Copyright © Louis Schmier

Date: Mon 5/15/2006 3:48 AM
Random Thought: Being Positive

It was not a very happy Mother's Day in the Schmier house this past Sunday. My Susan was especially sullen and sad. It was the first Mother's Day without her elderly mother with whom she was close. Her mother has mercifully died nearly two weeks ago after four and a half grueling, pain-filled months filled with five hospital stays, three falls, a broken tailbone, nine broken ribs, cracked pelvis and pubis bones, and three bouts with severe pneumonia, all aggravated by severe osteoporosis, advancing Alzheimer's, and end stage COPD.

We had come back from the out-of-town funeral last Wednesday morning. We landed in Atlanta and were driving home when I called the department office at the University to tell them I'd have to "mush" for the rest of the week and get final grades in by the following Monday, a week past the deadline, as I had arranged while I was taking care of funeral arrangements and preparing to head out of town.

The way you'd hear it, the students were angrily storming the Bastille enmasse. In the scheme of things, it sounded so petty to me. I was in no mood to deal with such apparent administrative triviality. "Well, they'll just have to wait. I'm here, but I'm not here yet. I'll get them in when I get them in." Shortly after I hit Valdosta, I made a few phone calls. I discovered that it was more the bean counters in the student finance office, and a very, very few vocal and anxious students who were annoyed and "demanding" than anyone else. "First take care of yourself and your wife, and start getting your life back in order," comforted Louis Levy, my VPAA "I shamed a few people when they complained.....Get them in when you can," the ever helpful Chuck Hudson, the Registrar, quietly said to me. "Just take it easy. How can I help you?" asked Paul Riggs, my supportive department head.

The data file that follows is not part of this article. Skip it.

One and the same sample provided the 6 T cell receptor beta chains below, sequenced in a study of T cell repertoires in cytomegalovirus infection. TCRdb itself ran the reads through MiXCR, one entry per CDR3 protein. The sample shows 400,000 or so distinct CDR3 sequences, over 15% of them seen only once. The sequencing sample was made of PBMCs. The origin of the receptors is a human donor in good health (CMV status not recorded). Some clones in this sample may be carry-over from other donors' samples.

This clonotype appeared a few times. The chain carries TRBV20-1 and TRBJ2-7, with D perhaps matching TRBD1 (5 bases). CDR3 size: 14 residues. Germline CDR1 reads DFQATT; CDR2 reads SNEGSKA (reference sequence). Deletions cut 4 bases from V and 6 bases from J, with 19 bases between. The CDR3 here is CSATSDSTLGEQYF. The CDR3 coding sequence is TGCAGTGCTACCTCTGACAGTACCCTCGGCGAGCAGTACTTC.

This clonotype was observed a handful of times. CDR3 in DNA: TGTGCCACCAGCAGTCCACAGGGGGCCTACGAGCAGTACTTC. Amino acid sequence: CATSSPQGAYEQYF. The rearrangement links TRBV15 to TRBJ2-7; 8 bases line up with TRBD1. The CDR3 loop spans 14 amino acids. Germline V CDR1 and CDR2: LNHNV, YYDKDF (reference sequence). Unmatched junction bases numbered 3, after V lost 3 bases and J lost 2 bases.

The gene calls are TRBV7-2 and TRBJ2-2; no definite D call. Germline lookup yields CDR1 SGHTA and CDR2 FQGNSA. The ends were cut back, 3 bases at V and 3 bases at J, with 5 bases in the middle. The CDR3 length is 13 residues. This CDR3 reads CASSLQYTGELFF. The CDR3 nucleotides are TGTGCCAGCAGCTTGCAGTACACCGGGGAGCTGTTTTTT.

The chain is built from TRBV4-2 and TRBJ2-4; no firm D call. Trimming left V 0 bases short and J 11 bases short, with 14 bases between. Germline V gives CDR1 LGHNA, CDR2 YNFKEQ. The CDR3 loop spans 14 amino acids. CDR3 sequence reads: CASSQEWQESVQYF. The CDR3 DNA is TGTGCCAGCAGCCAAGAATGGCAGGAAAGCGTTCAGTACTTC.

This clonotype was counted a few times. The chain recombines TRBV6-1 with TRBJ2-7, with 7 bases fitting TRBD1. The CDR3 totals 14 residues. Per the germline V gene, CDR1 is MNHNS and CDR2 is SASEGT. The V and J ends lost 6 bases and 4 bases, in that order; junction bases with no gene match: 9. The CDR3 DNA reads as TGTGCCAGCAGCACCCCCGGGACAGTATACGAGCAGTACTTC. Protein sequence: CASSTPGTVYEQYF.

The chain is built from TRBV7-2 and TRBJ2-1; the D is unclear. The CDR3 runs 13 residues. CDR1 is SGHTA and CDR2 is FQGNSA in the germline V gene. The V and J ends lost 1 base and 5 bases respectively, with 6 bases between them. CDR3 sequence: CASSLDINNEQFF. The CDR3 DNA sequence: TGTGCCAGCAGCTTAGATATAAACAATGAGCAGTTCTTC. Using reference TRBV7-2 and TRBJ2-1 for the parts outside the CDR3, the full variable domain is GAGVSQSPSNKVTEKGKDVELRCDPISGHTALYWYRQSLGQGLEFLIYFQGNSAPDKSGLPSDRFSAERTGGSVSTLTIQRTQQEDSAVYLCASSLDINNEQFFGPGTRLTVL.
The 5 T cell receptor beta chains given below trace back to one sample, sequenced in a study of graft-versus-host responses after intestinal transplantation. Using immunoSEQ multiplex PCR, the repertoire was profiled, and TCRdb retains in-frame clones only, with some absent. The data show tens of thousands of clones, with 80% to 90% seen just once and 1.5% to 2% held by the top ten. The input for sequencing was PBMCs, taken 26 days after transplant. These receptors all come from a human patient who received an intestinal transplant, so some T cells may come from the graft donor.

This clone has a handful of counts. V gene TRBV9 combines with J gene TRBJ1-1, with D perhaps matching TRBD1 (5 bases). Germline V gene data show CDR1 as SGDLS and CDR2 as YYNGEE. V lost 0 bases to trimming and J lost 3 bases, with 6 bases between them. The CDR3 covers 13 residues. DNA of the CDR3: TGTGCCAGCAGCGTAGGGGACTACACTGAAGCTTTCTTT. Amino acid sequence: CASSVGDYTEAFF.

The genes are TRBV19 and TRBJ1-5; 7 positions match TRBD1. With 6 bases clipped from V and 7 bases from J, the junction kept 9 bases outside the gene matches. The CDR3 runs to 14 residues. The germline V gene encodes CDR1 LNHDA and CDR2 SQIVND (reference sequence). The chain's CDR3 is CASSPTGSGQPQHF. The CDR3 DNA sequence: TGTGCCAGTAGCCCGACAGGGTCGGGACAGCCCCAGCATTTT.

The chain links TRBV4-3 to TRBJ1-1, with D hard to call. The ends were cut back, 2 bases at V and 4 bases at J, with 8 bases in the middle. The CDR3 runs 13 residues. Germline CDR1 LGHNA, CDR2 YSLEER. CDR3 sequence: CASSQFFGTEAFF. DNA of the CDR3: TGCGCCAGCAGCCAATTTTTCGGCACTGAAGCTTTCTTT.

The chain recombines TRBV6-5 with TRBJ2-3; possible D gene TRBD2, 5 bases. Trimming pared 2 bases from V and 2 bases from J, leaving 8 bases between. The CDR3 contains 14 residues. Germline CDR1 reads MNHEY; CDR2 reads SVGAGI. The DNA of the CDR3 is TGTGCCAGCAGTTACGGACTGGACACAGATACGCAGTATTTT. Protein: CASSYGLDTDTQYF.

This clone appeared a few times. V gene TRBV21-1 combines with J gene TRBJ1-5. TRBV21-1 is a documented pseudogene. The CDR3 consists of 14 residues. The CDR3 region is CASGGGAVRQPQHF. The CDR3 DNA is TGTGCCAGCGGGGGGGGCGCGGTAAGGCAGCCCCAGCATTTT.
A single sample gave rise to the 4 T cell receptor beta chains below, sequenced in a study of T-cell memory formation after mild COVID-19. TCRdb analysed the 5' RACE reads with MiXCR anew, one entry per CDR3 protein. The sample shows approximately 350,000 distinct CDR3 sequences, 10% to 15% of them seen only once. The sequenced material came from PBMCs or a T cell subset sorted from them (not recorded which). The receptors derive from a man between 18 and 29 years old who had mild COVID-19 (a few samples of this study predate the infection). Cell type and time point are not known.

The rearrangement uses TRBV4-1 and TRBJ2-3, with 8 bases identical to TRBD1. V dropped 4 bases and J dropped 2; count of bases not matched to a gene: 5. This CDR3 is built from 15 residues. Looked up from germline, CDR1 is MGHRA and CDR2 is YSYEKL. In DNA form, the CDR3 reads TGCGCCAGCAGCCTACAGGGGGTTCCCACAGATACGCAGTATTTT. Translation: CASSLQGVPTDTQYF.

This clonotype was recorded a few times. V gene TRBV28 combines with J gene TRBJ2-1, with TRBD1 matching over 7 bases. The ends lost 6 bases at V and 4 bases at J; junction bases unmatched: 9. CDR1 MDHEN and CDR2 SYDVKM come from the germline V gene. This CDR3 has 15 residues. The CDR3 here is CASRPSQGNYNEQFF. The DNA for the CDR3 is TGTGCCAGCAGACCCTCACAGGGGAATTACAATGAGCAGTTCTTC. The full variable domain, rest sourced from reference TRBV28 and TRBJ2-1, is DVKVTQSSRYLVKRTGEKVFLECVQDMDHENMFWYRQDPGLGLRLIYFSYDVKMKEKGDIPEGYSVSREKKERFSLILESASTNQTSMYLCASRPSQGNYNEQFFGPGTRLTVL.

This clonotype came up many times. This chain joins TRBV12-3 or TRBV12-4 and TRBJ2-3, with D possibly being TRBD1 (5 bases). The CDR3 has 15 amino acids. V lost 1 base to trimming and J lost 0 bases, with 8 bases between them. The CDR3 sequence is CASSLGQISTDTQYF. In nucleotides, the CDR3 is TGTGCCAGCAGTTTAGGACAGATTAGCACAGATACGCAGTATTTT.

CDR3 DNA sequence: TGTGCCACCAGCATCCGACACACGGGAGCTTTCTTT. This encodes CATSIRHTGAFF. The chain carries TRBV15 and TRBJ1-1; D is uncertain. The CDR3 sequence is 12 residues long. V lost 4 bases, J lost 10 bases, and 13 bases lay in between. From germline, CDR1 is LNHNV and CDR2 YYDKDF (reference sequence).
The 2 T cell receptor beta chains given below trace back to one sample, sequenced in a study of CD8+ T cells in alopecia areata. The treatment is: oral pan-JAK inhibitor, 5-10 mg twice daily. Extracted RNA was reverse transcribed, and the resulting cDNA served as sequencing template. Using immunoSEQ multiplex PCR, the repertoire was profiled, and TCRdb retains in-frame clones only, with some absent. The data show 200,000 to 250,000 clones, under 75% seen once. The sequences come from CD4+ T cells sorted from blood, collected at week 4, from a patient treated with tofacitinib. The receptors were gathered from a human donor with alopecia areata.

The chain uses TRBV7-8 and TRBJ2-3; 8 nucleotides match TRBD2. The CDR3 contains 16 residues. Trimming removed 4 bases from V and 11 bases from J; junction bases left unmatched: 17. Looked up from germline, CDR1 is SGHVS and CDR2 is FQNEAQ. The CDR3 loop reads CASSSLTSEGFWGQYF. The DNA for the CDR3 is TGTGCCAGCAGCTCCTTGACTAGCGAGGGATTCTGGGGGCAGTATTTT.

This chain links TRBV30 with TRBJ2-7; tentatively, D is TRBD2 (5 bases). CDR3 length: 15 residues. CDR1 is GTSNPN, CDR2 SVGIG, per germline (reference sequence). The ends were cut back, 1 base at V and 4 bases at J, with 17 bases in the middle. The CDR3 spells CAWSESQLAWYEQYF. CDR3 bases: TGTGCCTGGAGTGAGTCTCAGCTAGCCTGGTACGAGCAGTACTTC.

In one conversation, after months of incessant and consuming care-taking I snapped like a sudden shift of clashing continental plates. I lost if for a second and lashed out with a few invective statements about the students in both annoyance and disappointment. But Chuck put me quickly back in my place and reminded me that I didn't really mean it. "That's not the Louis Schmier I know who loves the students."

He was right. I was just physically and emotionally tired and drained. It was no excuse. I felt small. I felt even smaller when I opened my mailbox and read a message sent by an eighteen year old, first year student before I had sent out my message. "Hey, Dr. Schmier. I saw I got an NR on my transcript for the class. I found out that it meant 'no report.' Something wrong, Louis? I hope it isn't your wife's mother. But, I think it is. You told us on the last day of class that they had rushed her to the hospital. I thought of what you said that day, thanking us for helping you get through what you had been going through all semester. I felt so uplifted by the fact you respected us enough to share with us the pain and sadness and fear and burden you were having throughout the semester. I'll try to help once more. You once told me that when I'm down, I should look up. Now, you have to do it. I want you to know that you and your family are in my thoughts and prayers and as you always told us, smile because the sun is shining above the clouds."